India’s Goods and Service Tax (GST) Council may be close to introducing a 28% tax rate on the country’s entire gambling industry. While there was hope that cooler heads might prevail, this now doesn’t appear to be the case. India’s Parliament House. The government is considering a proposal to introduce a flat 28% tax on casino purchases. (Image: The GST Council will push forward with the rate once a panel of parliamentary ministers signs off on the measure. That panel specifically discusses goods and services taxes, and is going to determine how to apply the rate.
At the heart of the ministers’ discussion is what will qualify for the tax. There’s one side that it wants to charge the full amount on all purchases a gambler makes at a casino, including food, drinks and more. The other side wants it to apply just to gambling. The ministers will present their results by July 15. Out of Control Taxation
Under the current tax structure, casinos, horse racing tracks, and online games (provided there is no gambling) pay a tax rate of 18%. The online betting and gambling segments pay 28%.
However, ministers decided that charging 28% across the board was a logical conclusion. So last week, the GST Council deferred the proposal, giving the political figures time to figure out their next move.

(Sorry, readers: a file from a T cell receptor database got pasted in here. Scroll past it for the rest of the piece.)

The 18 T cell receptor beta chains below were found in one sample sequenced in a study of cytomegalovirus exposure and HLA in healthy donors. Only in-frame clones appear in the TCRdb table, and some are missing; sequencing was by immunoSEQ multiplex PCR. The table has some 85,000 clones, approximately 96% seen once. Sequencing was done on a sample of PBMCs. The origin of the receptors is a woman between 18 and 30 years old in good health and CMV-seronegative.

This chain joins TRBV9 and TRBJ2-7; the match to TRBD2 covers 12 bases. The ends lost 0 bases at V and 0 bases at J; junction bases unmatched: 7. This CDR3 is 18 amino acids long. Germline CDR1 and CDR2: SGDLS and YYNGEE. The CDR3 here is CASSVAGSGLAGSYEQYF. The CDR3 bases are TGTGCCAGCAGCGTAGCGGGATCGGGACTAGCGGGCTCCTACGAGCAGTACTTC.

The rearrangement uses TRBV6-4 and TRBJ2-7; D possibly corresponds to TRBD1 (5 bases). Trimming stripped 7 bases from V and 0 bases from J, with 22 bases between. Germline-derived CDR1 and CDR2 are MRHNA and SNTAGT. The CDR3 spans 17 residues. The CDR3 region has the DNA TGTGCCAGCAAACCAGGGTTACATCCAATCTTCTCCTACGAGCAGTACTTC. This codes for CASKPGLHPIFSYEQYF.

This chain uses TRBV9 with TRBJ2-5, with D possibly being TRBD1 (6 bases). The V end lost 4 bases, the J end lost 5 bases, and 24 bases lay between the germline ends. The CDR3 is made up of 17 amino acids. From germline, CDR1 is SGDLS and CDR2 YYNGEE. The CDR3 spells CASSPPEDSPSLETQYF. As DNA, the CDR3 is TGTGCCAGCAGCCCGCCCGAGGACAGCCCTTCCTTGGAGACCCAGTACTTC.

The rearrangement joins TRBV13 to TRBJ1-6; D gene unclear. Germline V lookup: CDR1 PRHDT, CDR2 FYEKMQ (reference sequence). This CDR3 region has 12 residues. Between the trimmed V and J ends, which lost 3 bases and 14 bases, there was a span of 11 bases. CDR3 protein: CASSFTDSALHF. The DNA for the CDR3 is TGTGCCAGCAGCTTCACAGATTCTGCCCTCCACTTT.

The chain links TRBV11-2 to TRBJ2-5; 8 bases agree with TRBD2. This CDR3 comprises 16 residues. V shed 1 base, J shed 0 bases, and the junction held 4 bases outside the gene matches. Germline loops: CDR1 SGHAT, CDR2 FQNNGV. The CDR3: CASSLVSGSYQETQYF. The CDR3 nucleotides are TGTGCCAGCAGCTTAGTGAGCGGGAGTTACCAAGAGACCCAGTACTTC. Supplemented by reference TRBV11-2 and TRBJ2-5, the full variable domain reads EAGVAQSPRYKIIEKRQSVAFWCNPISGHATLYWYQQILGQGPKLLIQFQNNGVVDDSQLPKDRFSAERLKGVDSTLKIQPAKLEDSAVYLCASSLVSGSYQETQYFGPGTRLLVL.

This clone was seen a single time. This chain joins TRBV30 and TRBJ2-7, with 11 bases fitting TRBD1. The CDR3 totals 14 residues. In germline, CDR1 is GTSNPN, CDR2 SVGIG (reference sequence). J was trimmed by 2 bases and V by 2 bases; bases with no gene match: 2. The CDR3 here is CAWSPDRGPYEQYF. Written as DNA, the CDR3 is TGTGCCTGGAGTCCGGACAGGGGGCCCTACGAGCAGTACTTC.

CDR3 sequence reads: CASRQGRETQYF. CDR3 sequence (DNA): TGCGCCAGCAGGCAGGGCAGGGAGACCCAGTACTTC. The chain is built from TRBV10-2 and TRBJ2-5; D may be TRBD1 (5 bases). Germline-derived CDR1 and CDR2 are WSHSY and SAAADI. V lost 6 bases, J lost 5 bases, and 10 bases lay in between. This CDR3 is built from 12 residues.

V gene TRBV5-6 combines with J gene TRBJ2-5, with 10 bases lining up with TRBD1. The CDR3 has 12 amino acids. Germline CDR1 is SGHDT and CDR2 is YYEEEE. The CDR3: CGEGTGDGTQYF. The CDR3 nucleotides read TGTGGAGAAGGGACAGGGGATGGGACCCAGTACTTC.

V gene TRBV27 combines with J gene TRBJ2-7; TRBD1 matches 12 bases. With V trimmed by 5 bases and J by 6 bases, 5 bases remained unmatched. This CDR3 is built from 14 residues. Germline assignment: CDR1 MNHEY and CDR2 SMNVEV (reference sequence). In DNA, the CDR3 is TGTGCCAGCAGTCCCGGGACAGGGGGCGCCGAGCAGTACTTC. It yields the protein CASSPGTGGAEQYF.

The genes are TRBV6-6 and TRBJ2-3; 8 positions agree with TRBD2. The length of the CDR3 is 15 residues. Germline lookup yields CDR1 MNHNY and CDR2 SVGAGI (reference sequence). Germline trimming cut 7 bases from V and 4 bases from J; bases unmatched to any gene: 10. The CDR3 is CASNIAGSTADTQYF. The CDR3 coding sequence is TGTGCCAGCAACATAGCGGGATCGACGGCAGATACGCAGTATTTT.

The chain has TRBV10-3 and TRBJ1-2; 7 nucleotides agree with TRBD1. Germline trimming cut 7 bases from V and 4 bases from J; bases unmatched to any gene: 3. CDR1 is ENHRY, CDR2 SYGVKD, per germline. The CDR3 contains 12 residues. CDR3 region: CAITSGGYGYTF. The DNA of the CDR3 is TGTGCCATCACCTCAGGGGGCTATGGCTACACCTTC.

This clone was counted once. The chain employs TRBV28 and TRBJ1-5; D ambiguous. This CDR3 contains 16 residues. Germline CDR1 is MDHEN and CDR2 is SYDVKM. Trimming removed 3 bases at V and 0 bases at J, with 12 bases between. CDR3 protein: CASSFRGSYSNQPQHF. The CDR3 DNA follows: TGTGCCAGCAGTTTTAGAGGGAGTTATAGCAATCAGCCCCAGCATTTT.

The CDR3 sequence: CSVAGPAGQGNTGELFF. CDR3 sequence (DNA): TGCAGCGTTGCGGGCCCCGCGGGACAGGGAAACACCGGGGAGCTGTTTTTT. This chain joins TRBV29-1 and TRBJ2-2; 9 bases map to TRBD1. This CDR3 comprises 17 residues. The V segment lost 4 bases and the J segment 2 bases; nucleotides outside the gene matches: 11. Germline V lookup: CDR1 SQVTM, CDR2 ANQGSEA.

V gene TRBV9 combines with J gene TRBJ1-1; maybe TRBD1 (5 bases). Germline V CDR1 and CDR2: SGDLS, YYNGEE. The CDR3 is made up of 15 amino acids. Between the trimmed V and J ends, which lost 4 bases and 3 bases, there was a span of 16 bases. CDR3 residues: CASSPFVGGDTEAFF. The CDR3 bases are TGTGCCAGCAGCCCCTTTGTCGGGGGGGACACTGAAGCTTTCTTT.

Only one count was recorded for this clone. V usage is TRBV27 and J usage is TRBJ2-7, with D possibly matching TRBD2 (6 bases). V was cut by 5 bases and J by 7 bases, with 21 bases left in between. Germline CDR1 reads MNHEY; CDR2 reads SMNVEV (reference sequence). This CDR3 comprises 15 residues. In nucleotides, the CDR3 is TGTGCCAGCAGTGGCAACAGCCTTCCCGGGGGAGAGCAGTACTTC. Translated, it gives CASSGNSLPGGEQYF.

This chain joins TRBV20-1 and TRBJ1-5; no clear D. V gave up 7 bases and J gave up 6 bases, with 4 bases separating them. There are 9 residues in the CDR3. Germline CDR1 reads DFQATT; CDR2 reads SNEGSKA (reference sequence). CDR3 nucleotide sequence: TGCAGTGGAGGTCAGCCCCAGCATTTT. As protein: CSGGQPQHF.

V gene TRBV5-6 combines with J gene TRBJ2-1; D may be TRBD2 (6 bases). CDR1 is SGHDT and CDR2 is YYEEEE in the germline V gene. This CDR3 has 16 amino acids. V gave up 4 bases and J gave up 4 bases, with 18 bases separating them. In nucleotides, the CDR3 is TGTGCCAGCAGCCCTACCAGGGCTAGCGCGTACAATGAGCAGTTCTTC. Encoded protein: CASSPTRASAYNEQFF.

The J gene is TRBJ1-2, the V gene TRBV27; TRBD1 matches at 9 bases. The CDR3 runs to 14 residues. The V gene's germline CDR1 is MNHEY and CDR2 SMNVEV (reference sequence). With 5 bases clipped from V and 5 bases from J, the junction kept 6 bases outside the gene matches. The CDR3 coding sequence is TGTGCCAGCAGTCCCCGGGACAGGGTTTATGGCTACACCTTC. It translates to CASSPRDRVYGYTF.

The tax would apply to the amount of chips a gambler purchases. However, because they can also use those chips to purchase food and beverages, the panel says that’s enough for those purchases to qualify under the gambling umbrella.
Currently, most restaurants charge 18% GST, while a small handful, based on their menu, charge 5%. However, complicating the process for the restaurants and the new casino tax rate is the input tax credit (ITC). Some restaurants receive the credit, but only if they charge the 18% rate.
Mauvin Godinho, a minister from Goa and a member of the panel, raised concerns in a recent meeting of the panel. As a result, the ministers now have to regroup and reevaluate the next step.
The proposal would see the inclusion of the GST […]
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